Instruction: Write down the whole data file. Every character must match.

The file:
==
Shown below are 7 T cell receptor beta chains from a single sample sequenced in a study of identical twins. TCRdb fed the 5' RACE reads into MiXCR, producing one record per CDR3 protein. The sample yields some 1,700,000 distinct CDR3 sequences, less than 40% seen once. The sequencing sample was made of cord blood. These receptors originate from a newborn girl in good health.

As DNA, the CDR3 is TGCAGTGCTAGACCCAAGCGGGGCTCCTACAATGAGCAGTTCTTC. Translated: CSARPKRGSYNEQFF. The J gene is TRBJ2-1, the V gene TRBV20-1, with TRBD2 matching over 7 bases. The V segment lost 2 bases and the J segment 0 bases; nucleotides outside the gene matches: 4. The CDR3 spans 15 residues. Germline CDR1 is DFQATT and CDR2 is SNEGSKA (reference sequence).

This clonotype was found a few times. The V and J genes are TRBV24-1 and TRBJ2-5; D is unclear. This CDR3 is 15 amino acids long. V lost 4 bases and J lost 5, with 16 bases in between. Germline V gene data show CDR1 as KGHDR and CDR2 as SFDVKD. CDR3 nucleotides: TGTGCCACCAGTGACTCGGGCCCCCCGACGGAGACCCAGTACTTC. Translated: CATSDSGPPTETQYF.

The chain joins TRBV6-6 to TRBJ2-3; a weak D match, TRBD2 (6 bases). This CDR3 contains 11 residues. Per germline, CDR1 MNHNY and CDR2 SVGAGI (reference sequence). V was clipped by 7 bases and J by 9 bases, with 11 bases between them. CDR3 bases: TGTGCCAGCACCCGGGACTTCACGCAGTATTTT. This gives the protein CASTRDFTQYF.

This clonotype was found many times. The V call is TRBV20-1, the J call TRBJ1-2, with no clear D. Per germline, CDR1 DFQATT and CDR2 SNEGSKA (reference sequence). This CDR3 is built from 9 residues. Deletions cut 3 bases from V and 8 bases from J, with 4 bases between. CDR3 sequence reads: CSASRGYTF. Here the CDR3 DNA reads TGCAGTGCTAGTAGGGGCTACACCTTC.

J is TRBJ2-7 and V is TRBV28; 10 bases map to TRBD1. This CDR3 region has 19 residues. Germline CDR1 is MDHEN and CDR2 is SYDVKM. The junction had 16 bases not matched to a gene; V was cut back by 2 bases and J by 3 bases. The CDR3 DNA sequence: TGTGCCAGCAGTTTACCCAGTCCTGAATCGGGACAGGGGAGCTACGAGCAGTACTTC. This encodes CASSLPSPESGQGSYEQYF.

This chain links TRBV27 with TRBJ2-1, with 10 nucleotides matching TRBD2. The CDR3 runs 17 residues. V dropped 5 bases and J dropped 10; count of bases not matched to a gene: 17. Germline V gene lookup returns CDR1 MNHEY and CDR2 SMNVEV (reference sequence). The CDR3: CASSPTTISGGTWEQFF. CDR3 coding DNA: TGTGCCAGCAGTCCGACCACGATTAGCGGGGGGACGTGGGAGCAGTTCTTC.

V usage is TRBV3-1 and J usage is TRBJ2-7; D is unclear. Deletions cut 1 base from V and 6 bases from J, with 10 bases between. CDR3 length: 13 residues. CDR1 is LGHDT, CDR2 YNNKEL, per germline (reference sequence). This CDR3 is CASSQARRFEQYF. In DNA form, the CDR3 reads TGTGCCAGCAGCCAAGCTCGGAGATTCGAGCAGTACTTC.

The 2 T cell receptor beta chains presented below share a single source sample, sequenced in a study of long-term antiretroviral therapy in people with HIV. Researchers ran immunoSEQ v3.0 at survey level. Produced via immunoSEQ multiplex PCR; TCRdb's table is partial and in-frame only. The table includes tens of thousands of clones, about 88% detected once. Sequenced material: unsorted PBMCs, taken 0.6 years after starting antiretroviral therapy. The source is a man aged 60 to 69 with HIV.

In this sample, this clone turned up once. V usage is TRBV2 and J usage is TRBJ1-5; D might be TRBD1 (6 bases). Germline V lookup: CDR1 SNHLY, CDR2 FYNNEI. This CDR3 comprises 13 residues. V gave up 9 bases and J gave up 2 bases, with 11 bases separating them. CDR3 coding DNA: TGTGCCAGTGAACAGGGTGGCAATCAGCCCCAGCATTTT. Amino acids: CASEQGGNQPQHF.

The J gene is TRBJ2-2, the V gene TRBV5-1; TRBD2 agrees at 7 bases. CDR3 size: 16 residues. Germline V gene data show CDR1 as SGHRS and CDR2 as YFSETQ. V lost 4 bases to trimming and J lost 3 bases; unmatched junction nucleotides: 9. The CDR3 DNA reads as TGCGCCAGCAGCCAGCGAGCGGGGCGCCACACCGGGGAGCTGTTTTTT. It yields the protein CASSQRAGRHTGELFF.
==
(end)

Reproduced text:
Shown below are 7 T cell receptor beta chains from a single sample sequenced in a study of identical twins. TCRdb fed the 5' RACE reads into MiXCR, producing one record per CDR3 protein. The sample yields some 1,700,000 distinct CDR3 sequences, less than 40% seen once. The sequencing sample was made of cord blood. These receptors originate from a newborn girl in good health.

As DNA, the CDR3 is TGCAGTGCTAGACCCAAGCGGGGCTCCTACAATGAGCAGTTCTTC. Translated: CSARPKRGSYNEQFF. The J gene is TRBJ2-1, the V gene TRBV20-1, with TRBD2 matching over 7 bases. The V segment lost 2 bases and the J segment 0 bases; nucleotides outside the gene matches: 4. The CDR3 spans 15 residues. Germline CDR1 is DFQATT and CDR2 is SNEGSKA (reference sequence).

This clonotype was found a few times. The V and J genes are TRBV24-1 and TRBJ2-5; D is unclear. This CDR3 is 15 amino acids long. V lost 4 bases and J lost 5, with 16 bases in between. Germline V gene data show CDR1 as KGHDR and CDR2 as SFDVKD. CDR3 nucleotides: TGTGCCACCAGTGACTCGGGCCCCCCGACGGAGACCCAGTACTTC. Translated: CATSDSGPPTETQYF.

The chain joins TRBV6-6 to TRBJ2-3; a weak D match, TRBD2 (6 bases). This CDR3 contains 11 residues. Per germline, CDR1 MNHNY and CDR2 SVGAGI (reference sequence). V was clipped by 7 bases and J by 9 bases, with 11 bases between them. CDR3 bases: TGTGCCAGCACCCGGGACTTCACGCAGTATTTT. This gives the protein CASTRDFTQYF.

This clonotype was found many times. The V call is TRBV20-1, the J call TRBJ1-2, with no clear D. Per germline, CDR1 DFQATT and CDR2 SNEGSKA (reference sequence). This CDR3 is built from 9 residues. Deletions cut 3 bases from V and 8 bases from J, with 4 bases between. CDR3 sequence reads: CSASRGYTF. Here the CDR3 DNA reads TGCAGTGCTAGTAGGGGCTACACCTTC.

J is TRBJ2-7 and V is TRBV28; 10 bases map to TRBD1. This CDR3 region has 19 residues. Germline CDR1 is MDHEN and CDR2 is SYDVKM. The junction had 16 bases not matched to a gene; V was cut back by 2 bases and J by 3 bases. The CDR3 DNA sequence: TGTGCCAGCAGTTTACCCAGTCCTGAATCGGGACAGGGGAGCTACGAGCAGTACTTC. This encodes CASSLPSPESGQGSYEQYF.

This chain links TRBV27 with TRBJ2-1, with 10 nucleotides matching TRBD2. The CDR3 runs 17 residues. V dropped 5 bases and J dropped 10; count of bases not matched to a gene: 17. Germline V gene lookup returns CDR1 MNHEY and CDR2 SMNVEV (reference sequence). The CDR3: CASSPTTISGGTWEQFF. CDR3 coding DNA: TGTGCCAGCAGTCCGACCACGATTAGCGGGGGGACGTGGGAGCAGTTCTTC.

V usage is TRBV3-1 and J usage is TRBJ2-7; D is unclear. Deletions cut 1 base from V and 6 bases from J, with 10 bases between. CDR3 length: 13 residues. CDR1 is LGHDT, CDR2 YNNKEL, per germline (reference sequence). This CDR3 is CASSQARRFEQYF. In DNA form, the CDR3 reads TGTGCCAGCAGCCAAGCTCGGAGATTCGAGCAGTACTTC.

The 2 T cell receptor beta chains presented below share a single source sample, sequenced in a study of long-term antiretroviral therapy in people with HIV. Researchers ran immunoSEQ v3.0 at survey level. Produced via immunoSEQ multiplex PCR; TCRdb's table is partial and in-frame only. The table includes tens of thousands of clones, about 88% detected once. Sequenced material: unsorted PBMCs, taken 0.6 years after starting antiretroviral therapy. The source is a man aged 60 to 69 with HIV.

In this sample, this clone turned up once. V usage is TRBV2 and J usage is TRBJ1-5; D might be TRBD1 (6 bases). Germline V lookup: CDR1 SNHLY, CDR2 FYNNEI. This CDR3 comprises 13 residues. V gave up 9 bases and J gave up 2 bases, with 11 bases separating them. CDR3 coding DNA: TGTGCCAGTGAACAGGGTGGCAATCAGCCCCAGCATTTT. Amino acids: CASEQGGNQPQHF.

The J gene is TRBJ2-2, the V gene TRBV5-1; TRBD2 agrees at 7 bases. CDR3 size: 16 residues. Germline V gene data show CDR1 as SGHRS and CDR2 as YFSETQ. V lost 4 bases to trimming and J lost 3 bases; unmatched junction nucleotides: 9. The CDR3 DNA reads as TGCGCCAGCAGCCAGCGAGCGGGGCGCCACACCGGGGAGCTGTTTTTT. It yields the protein CASSQRAGRHTGELFF.